Police have trialled new support services in Lake Macquarie with great success, as has been done in other areas. These services are picking up the pieces and providing better support for victims but they are not reducing the frightening numbers or attacking the root cause. I wish to acknowledge the hardworking police officers in the Lake Macquarie Local Area Command who do a fabulous job across the board. They take domestic violence very seriously and they respond extremely well. I am grateful for the leadership delivered by Superintendent Brett Greentree, the local area commander, and his executive officers.

Domestic violence is overwhelmingly perpetrated against women and frequently—if not on most occasions—by partners who claim to love them. Violence against women, including domestic and family violence, can only be stopped by a cooperative and multifaceted effort including the community calling out perpetrators for what they are—cowards and bullies. Our community, including our political leaders, must maintain the highest level of interest in addressing this problem and, amongst other things, the inequality of women. Kelly Hansen, chief executive of Nova for Women and Children in my region states:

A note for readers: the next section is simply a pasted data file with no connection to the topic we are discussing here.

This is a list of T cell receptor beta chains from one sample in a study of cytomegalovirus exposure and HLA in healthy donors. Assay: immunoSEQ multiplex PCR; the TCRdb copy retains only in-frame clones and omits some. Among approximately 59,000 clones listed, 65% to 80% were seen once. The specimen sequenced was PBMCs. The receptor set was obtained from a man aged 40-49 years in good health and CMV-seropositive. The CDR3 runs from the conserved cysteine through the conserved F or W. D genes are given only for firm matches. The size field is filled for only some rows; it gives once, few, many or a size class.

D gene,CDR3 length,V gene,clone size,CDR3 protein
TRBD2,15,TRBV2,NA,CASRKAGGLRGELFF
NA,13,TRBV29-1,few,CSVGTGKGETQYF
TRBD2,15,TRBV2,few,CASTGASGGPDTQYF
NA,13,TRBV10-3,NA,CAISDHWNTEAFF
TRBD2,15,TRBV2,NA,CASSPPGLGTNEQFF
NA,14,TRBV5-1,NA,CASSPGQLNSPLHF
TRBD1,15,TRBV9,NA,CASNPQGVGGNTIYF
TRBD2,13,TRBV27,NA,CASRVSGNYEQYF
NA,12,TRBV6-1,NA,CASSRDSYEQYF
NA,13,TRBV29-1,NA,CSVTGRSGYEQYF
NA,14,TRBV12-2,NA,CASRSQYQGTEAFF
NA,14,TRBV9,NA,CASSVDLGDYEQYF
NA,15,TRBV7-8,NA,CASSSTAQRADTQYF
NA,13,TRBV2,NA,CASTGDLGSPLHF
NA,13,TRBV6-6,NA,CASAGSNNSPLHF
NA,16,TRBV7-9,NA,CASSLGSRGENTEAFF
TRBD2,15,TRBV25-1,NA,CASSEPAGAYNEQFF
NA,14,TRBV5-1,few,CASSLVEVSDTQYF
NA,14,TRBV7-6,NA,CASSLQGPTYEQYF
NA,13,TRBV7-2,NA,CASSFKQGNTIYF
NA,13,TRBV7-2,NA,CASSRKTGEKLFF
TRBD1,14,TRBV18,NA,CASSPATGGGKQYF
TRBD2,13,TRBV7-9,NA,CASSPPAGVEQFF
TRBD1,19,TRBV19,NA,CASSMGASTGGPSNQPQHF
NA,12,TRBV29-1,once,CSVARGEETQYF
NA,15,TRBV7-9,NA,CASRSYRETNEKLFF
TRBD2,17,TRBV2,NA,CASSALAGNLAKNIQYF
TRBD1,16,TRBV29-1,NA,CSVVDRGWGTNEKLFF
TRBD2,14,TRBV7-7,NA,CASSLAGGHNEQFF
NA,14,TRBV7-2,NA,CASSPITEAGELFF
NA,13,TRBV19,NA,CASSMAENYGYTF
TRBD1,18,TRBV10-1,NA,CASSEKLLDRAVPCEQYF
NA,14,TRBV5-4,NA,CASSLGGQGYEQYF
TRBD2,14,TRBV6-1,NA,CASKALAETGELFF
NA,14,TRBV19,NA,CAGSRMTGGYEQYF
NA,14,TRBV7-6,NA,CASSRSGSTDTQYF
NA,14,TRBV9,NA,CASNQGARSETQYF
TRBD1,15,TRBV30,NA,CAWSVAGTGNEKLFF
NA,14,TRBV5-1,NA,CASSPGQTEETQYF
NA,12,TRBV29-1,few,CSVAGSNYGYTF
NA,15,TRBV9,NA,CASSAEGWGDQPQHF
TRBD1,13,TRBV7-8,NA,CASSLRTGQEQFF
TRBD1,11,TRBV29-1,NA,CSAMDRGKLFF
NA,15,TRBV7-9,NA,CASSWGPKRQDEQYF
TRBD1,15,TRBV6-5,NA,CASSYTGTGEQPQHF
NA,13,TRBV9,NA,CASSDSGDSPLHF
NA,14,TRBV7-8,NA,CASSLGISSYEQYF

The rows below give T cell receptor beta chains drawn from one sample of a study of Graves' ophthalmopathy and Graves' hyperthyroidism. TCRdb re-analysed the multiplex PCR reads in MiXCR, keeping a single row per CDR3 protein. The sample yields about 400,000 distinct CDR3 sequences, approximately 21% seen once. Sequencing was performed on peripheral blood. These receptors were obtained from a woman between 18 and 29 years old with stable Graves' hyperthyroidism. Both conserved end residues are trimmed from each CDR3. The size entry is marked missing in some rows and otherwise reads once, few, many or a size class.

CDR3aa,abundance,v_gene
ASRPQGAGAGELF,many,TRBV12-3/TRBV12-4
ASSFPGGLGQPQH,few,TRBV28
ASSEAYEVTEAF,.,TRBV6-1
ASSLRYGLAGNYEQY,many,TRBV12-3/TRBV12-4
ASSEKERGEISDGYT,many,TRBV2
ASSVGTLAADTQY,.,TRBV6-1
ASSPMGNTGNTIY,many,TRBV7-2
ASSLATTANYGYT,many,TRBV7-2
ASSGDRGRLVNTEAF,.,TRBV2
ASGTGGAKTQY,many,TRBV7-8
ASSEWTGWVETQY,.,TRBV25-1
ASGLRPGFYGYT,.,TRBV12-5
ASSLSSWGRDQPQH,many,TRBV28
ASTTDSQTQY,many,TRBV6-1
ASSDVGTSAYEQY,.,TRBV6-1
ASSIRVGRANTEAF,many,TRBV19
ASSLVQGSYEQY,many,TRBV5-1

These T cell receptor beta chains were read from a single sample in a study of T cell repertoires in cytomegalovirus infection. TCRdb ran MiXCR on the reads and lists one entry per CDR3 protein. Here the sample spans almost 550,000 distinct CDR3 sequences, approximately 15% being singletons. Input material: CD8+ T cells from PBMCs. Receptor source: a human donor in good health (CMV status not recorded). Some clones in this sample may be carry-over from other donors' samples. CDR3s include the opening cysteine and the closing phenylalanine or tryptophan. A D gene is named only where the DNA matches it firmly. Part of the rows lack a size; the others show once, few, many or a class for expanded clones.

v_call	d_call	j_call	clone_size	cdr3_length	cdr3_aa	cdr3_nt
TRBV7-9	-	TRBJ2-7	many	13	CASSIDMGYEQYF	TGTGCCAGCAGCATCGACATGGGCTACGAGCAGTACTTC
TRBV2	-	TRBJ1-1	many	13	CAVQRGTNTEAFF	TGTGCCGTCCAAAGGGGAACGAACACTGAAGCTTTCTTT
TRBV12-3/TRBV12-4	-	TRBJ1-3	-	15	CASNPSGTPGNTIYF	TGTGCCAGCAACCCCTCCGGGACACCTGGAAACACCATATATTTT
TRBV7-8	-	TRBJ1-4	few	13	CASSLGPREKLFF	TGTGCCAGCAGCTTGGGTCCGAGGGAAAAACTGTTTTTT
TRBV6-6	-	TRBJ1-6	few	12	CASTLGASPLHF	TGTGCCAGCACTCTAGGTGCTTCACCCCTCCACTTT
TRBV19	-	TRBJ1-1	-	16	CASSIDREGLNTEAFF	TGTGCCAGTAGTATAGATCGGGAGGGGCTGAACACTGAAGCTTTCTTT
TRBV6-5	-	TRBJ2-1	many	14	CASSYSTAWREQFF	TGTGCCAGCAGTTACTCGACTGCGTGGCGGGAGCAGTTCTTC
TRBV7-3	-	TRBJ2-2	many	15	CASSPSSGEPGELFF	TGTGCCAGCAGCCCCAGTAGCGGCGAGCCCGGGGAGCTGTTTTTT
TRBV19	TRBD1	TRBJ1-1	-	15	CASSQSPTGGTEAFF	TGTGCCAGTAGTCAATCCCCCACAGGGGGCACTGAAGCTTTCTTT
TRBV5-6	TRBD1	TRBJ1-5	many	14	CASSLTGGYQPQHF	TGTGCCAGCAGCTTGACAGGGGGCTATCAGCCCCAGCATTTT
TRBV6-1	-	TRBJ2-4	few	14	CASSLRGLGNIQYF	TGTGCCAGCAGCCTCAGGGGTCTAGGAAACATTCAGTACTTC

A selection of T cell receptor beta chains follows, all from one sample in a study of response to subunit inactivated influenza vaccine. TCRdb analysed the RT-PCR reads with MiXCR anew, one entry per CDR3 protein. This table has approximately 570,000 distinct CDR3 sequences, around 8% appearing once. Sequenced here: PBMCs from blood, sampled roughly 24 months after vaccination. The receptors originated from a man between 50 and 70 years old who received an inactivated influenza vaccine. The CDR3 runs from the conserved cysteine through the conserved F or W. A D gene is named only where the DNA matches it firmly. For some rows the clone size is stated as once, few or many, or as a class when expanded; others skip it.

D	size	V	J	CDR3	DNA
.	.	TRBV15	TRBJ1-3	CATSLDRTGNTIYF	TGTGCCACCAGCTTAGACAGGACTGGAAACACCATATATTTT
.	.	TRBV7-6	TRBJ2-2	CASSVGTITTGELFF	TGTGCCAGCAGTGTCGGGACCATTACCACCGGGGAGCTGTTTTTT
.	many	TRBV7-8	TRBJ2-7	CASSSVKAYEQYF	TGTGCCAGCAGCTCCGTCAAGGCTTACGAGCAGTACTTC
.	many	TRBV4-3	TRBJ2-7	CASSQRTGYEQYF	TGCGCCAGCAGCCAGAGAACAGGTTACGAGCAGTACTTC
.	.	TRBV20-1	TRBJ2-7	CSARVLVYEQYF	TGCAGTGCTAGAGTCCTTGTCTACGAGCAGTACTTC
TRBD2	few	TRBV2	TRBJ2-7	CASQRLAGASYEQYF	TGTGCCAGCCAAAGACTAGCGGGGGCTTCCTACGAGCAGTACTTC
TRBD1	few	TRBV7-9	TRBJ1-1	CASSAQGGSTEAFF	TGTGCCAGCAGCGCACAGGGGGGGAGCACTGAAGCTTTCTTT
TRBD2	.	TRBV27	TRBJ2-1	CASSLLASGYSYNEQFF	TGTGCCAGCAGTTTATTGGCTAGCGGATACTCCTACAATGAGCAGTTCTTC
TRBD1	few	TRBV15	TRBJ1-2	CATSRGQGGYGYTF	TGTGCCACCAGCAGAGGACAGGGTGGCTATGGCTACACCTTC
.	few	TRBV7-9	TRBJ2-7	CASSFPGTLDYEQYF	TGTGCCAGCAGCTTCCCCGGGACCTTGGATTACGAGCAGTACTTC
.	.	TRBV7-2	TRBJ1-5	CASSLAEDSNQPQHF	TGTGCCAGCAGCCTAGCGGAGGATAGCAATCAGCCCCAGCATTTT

… women's voices must be heard, they must have equal representation in leadership and executive roles. As long as the voices and roles of women are considered by some to be of less value than those of men, women can be controlled and abused.